One possible design of the frequency-selective THz-photon detector is based on a lateral superlattice with a built-in resonator. The device uses a standing wave enhancement of the detector responsivity, which has been successfully realized in the optical band. The detector consists of a lateral superlattice overgrown with upper substrate, a broadband THz antenna, and a resonator formed by two metal mirrors. The conspicuous stratification of the structure allows its growth by MBE technology. The width L must satisfy the resonance condition L=λ/2 (λ is the wavelength in the resonator infill λ=c/fεs 12, c=3×108 ms−1, εs is the terahertz infill permittivity), for some frequency f0, near which a responsivity enhancement is noted. The effect of a resonant enhancement will be achieved in such detector near this frequency only under the condition that the Q-factor of this resonator is high, which is possible if the characteristic sizes of the metal mirrors are comparable with λ.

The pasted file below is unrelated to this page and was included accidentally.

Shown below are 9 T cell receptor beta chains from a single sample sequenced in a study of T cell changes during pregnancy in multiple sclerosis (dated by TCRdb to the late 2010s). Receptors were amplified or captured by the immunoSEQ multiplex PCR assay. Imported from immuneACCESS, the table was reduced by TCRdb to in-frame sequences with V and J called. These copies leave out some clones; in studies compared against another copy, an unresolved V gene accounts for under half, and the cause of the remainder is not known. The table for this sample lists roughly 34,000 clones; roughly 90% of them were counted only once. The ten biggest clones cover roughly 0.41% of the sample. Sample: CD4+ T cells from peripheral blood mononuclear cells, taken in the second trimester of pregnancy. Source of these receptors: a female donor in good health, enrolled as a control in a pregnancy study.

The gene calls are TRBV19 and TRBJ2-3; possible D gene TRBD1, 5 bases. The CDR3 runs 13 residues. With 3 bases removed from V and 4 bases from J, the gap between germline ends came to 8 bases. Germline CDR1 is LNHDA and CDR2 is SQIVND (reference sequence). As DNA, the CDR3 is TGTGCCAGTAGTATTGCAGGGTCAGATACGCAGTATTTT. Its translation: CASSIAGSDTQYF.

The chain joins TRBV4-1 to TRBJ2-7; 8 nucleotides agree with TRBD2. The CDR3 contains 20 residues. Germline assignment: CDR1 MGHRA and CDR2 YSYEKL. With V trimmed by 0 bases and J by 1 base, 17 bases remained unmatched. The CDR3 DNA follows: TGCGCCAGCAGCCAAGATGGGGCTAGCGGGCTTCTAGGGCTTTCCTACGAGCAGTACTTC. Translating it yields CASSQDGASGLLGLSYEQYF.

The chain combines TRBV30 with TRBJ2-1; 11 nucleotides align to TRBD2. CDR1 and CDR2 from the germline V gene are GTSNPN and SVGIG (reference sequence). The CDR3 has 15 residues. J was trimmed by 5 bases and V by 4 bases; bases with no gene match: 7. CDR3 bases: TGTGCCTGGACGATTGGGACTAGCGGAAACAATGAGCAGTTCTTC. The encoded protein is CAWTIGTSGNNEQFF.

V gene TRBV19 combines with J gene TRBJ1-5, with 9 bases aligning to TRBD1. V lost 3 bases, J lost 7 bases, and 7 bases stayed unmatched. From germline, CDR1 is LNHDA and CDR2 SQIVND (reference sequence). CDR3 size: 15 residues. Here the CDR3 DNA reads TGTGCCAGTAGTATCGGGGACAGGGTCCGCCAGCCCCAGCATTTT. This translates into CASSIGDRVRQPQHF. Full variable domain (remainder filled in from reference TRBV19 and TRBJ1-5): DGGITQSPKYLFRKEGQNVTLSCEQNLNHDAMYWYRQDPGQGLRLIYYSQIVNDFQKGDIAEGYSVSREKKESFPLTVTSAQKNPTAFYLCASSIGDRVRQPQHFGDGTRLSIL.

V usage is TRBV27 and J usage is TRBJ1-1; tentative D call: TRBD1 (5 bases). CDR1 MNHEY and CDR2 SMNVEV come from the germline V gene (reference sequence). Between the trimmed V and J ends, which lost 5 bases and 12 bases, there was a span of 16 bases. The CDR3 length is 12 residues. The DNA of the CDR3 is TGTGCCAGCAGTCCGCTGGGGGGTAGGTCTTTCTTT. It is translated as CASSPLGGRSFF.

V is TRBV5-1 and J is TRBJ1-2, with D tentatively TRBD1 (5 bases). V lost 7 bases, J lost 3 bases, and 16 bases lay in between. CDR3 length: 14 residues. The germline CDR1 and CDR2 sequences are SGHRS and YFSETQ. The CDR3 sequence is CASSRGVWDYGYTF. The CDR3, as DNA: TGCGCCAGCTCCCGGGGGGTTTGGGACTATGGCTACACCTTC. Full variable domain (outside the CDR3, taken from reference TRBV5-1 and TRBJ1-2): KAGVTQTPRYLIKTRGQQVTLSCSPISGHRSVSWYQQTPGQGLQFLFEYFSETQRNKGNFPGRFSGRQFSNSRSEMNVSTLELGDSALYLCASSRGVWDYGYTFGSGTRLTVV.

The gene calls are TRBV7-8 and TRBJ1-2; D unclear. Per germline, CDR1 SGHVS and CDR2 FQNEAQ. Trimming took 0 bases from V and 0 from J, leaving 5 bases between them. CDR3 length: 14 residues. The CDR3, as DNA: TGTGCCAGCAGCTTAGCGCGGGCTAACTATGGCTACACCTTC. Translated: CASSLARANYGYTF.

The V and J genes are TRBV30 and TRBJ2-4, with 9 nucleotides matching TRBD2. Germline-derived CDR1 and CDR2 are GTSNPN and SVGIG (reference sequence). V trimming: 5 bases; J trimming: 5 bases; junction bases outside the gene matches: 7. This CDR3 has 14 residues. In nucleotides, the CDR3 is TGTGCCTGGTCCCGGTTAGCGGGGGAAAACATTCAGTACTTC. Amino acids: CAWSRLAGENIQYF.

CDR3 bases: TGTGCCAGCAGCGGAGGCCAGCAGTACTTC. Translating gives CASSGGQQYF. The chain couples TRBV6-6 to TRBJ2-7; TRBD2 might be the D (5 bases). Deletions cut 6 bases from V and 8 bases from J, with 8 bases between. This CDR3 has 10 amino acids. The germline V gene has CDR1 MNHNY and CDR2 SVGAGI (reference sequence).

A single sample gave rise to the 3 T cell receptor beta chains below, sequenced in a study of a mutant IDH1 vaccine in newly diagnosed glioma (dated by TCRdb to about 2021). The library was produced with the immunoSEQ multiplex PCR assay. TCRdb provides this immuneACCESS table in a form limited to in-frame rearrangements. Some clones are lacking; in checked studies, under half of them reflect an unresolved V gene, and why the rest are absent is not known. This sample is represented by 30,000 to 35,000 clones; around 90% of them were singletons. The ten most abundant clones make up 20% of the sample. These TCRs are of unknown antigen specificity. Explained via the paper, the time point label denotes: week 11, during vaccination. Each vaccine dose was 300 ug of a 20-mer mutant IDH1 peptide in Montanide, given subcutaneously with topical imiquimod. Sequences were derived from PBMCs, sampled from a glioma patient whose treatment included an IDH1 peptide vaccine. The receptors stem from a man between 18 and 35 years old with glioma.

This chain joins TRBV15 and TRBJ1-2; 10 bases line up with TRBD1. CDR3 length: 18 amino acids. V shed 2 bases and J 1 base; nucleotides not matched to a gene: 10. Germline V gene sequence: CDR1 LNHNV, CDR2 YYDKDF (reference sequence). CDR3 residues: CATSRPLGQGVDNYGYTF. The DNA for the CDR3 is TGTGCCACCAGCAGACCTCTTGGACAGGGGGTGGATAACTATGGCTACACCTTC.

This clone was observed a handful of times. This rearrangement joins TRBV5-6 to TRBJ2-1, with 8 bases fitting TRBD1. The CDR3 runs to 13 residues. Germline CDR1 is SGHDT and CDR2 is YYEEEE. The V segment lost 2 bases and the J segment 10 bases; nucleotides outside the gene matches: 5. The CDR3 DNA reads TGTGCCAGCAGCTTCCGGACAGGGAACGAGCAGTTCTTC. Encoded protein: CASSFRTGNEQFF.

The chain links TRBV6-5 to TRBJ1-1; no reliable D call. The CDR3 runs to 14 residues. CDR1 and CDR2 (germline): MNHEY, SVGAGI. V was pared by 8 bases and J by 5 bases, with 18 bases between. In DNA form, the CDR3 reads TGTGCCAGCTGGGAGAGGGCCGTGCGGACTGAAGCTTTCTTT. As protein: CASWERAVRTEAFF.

As it is clearly understood from this resonant design, it is not necessarily only for terahertz range, and, secondly, not necessarily with a lateral superlattice as an active material. Any active material in the corresponding microwave or terahertz range can be applied. There is only one condition, namely, that the nonlinear medium must be a lateral (or surface) structure.
The frequency dependence of the responsivity of the proposed frequency-selective detector is based upon a lateral superlattice with built-in resonator.
It is clear that such a description is approximate for the present detector, first of all, because of the mentioned above skin-effect in the antenna plane, and, secondly, it neglects the diffraction corrections for the electromagnetic field distribution inside the resonator. This transmission line correctly describes the structure when the size a is much smaller than λ. The system of equations for all propagating waves, which exist in the structure, taken at the lateral superlattice position 0=x is the following: